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JAMA Revisited
March 26, 2014

Cardiac Disturbances as the Result of Exhaustion

Author Affiliations

Copyright American Medical Association. All Rights Reserved. Applicable FARS/DFARS Restrictions Apply to Government Use.


March 20, 1897


JAMA. 1897;28( (12) ):559-- 560.

JAMA. 2014;311(12):1255. doi:10.1001/jama.2013.279411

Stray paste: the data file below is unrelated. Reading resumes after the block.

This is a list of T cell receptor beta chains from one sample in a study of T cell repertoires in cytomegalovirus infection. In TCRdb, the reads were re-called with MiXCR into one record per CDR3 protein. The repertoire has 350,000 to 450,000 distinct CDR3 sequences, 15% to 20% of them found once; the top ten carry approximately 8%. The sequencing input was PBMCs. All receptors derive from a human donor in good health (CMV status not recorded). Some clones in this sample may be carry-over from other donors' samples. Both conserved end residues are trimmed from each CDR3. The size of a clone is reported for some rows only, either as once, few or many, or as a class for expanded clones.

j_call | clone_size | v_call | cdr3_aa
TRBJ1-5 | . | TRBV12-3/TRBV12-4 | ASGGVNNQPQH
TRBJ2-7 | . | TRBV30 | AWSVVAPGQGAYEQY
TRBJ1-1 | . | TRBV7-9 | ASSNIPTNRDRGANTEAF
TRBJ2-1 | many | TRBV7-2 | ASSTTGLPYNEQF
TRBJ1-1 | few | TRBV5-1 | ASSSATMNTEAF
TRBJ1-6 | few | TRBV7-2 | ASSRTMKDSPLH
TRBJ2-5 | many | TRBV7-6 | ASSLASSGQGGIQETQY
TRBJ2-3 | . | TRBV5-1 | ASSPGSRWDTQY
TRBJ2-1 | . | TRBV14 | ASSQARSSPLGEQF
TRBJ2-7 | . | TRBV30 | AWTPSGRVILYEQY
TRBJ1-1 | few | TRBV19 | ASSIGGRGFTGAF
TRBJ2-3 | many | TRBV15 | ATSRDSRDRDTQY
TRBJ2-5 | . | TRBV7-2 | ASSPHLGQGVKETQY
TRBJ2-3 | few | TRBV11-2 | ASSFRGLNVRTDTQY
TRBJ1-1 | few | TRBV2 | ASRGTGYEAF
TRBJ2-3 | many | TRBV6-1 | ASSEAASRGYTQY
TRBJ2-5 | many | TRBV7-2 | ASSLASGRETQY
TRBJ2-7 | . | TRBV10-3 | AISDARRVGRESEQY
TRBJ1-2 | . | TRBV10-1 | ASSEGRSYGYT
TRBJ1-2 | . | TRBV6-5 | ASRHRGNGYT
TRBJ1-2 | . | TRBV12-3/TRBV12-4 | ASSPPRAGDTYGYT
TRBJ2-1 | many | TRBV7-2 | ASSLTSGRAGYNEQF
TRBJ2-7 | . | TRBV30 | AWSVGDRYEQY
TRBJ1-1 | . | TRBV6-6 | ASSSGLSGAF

While physicians and pathologists are well acquainted with the clinical and pathologic changes which take place in the heart in cases of true disease, we know very little about those alterations in its nervous and mechanical government which result very often in serious functional disturbances, and some of the most troublesome and puzzling cases which we have to treat occur in patients without apparent grave organic valvular or myocardial disease, but who nevertheless suffer from cardiac disorders with palpitation and a sense of oppression and precordial discomfort. Quite thirty years ago, attention was called to at least one type of this condition by Dr. J. M. Da Costa, who described it under the title of “The Irritable Heart of Soldiers,” but although we in this country have not a sufficiently large military force to bring us in contact with persons whose hearts have been strained by the severe exertions of military life, active practitioners constantly see persons who have over-exerted themselves in athletic games, presenting symptoms of cardiac disorder which follow out in every respect the symptoms described by Da Costa. In some of these cases any exertion develops very marked over-action of the heart so that it beats violently against the chest wall. Its sounds are exaggerated and its impulse is diffused. In other cases the action of the heart may become unduly feeble, yet the age of the patient, the condition of his blood vessels, showing an absence of degenerative changes, and the absence of any history of infectious disease, prevent us from considering that there is degenerative change in the heart muscle.

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